When we priced the lettered edition of John Russo’s Night of the Living Dead we were told that George Romero would not be signing the lettered edition (even though we had a preface he wrote). Now Romero has agreed to sign that edition. His signing makes this an event book, therefore we are increasing the price of the lettered edition to $200. The only reason we would increase the price of a book is if we had someone sign our lettered edition we hadn’t expected; someone truly collectible. The good news is that anyone who has already purchased the lettered edition for $150 won’t have to pay a penny more. We don’t believe we should make those who pre-ordered a book pay more if we increase its price. Those who pre-ordered get the same lettered edition, signed by Russo and Romero, as anyone who orders now. And, a word to the wise…we are trying to get other major names to sign the book so the price might increase again. Order now and you get the book for $200 regardless whomever else we get to sign.

(13) MARTIAN CHRONICLER. In 2009, Ray Bradbury made his last visit to JPL to celebrate the success of the Mars rovers Spirit and Opportunity.

[Thanks to John King Tarpinian, Andew Porter, and Mark-kitteh for some of these stories. Title credit goes to File 770 contributing editor of the day Daniel Dern.]

May 15 Deadline for Elgin Awards Nominations

The Science Fiction Poetry Association is taking nominations from members for the Elgin Awards. Named for founder Suzette Haden Elgin, the awards are given for Chapbook and Book.

To be considered, chapbooks must contain 10-39 pages of poetry and books must contain 40 or more pages of poetry. The books must have been published in 2014 or 2015.

E-books are eligible, but self-published books are not. Single-author and collaborative books are eligible; anthologies are not. Books containing fiction as well as poetry are not eligible. Books must be in English, but translations are eligible. In the case of translations that also contain the poems in the original language, those pages will not count toward the total page count.

Any works that have already won 1st-3rd place in the preceding year are ineligible.

A cumulative list of nominated books is posted on the SFPA website. The deadline to nominate is May 15.

Specpo profiled the Elgin Awards chair, Josh Brown:

This year’s chair is Josh Brown, who is a writer of fiction, non-fiction, and poetry. A graduate of the University of Minnesota–Duluth with a degree in English Literature, he has spent the past fifteen years in the publishing industry working for and with award-winning publishers and best-selling authors.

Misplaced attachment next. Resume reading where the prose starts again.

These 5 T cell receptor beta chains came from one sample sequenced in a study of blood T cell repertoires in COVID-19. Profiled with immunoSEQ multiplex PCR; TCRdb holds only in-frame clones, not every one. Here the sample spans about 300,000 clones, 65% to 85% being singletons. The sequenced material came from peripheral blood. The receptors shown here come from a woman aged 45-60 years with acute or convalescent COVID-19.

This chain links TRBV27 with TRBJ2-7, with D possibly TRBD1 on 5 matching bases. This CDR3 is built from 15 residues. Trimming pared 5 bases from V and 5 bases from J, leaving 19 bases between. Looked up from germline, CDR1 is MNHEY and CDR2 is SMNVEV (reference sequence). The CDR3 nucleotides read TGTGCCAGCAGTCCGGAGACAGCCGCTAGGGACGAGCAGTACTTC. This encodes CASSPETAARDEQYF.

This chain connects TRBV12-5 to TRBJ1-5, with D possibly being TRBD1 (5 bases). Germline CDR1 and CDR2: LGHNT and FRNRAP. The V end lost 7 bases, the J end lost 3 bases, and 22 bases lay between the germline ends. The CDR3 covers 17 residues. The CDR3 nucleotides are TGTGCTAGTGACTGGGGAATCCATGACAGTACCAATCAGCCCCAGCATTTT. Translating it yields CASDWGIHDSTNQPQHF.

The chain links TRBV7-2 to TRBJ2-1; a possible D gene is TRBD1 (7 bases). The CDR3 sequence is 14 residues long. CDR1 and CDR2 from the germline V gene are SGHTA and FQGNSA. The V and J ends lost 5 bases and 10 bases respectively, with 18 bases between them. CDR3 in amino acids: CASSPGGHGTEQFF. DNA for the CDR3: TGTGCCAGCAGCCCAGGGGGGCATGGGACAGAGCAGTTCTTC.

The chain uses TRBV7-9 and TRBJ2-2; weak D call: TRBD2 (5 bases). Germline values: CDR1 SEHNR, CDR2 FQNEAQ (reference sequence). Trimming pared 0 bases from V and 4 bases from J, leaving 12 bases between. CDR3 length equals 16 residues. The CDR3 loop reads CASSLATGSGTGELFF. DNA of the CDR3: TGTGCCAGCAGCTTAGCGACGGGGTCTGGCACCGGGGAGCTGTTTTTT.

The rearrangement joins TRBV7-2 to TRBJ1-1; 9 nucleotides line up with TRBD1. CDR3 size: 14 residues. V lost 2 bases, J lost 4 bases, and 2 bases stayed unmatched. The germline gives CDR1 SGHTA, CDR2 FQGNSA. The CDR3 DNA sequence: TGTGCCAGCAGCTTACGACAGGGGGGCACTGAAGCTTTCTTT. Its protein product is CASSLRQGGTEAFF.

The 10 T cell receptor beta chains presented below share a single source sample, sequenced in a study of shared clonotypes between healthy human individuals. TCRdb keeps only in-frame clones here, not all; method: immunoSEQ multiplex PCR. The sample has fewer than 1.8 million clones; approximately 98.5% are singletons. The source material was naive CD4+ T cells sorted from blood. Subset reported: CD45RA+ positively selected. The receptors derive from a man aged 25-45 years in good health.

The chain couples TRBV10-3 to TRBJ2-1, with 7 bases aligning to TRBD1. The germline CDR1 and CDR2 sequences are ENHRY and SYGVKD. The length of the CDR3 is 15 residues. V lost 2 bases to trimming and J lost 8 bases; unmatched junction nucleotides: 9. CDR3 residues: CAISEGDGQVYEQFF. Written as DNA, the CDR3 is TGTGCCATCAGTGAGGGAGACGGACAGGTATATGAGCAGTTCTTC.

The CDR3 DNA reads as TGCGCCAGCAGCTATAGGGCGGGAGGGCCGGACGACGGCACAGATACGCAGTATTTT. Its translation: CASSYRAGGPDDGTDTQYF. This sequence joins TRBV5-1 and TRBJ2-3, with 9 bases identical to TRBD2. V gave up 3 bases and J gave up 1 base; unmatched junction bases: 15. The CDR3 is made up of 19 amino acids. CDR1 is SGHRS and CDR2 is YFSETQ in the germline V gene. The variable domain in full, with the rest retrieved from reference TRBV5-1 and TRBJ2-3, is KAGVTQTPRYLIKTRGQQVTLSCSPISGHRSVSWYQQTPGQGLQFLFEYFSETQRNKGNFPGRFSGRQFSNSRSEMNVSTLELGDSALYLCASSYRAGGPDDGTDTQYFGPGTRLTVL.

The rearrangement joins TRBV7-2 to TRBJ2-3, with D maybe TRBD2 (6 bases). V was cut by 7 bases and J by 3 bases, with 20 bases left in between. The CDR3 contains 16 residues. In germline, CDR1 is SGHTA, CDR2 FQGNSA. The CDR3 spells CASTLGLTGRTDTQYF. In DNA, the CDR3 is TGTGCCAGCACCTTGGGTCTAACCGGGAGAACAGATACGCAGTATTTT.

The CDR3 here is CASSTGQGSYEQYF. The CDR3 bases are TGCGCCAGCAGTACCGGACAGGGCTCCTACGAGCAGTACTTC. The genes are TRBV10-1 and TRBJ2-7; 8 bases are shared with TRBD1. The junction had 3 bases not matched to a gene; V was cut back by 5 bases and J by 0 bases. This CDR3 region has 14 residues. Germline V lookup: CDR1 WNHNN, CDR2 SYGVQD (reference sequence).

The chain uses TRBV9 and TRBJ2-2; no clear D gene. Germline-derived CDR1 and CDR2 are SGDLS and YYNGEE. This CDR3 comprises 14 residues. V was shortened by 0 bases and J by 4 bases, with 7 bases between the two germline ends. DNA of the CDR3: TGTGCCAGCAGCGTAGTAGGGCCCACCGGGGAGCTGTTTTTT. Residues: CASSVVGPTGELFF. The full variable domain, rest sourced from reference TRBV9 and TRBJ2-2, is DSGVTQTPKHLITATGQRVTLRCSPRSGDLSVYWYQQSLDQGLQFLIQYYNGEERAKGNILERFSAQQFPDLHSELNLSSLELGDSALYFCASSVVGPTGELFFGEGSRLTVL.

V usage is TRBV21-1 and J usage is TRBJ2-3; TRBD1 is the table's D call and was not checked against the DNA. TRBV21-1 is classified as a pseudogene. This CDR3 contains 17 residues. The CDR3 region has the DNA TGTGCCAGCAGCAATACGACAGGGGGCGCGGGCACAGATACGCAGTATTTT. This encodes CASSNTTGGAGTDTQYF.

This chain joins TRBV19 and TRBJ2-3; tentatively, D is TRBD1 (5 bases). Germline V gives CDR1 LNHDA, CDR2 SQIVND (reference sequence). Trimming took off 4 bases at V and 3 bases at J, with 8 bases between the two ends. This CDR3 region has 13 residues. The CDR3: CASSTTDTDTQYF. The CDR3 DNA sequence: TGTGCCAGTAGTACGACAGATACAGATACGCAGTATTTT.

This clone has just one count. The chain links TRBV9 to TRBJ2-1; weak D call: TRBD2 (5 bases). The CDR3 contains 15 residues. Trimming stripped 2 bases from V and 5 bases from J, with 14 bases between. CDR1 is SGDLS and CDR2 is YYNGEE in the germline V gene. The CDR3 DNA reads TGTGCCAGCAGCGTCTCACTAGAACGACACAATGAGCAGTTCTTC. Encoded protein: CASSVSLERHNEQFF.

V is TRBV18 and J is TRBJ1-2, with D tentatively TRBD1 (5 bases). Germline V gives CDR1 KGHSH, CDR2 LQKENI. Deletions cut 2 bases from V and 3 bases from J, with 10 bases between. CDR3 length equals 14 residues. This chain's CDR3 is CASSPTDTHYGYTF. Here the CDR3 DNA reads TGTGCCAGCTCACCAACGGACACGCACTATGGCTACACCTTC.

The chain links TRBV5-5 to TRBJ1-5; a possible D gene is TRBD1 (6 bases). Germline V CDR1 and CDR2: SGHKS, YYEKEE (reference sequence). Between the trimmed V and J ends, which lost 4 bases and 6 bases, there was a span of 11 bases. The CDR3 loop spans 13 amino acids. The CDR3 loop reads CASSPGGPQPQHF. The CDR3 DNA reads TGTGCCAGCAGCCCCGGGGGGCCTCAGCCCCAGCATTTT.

An active member of SFPA, Josh Brown’s work can be found in numerous anthologies as well as in Star*Line, Scifaikuest, Mithila Review, Fantasy Scroll Magazine, and more. His essay, “Poems and Songs of The Hobbit” was recently featured in Critical Insights: The Hobbit (Salem Press, 2016). He served as editor for issue 20 of Eye to the Telescope, the official online journal of the SFPA. He currently lives in Minneapolis with his wife and two sons.

SFPA Announces 2016 Poetry Contest Winners

The winners of the Science Fiction Poetry Association’s 2016 Poetry Contest are posted.

Prizes were offered in three divisions: Dwarf (10 lines or less), Short, and Long (50+ lines). The winners were selected by Michael Kriesel.

Contest chair F.J. Bergmann received 93 Dwarf, 140 Short, and 36 Long entries.

The text of the winning and second-place poems is published on the website.

DWARF FORM

Winner: Craving by Shannon Connor Winward

Second Place: Dragon Tongue Sushi by Robert Borski

Third Place: (haiku, no title) by Susan Burch

Honorable Mentions

  • Blurred Future: Bruce Boston
  • (untitled tanka) “at work”: Susan Burch
  • A Pop Culture Fairy Tale Tweet: MX Kelly

SHORT FORM

Winner: Regarding the Mastodons by Timons Esaias

Second Place: Gretel at Menlo Mall, 1996 by Stacey Balkun

Third Place: Even Happy Ghosts Can Be Scary When You’re 7 by Kathleen A. Lawrence

Honorable Mention

  • Apple-Child Learns the ABCs: Stacey Balkun
  • The Myth of the Sun: Lisette Alonso
  • Singed, Unhurt: E. Kristin Anderson

LONG FORM

Winner: Elvis Triptych by William Stobb

Second Place: Thirteen Ways to See a Ghost by Shannon Connor Winward

Third Place: We Shall Meet in the Star-Spackled Ruins by Wendy Rathbone

Honorable Mention

  • The Problem of the Horse: Frederick Lord
  • The Blind Elephants of Io: Karen Bovenmyer
  • The Container Store: Gene Twaronite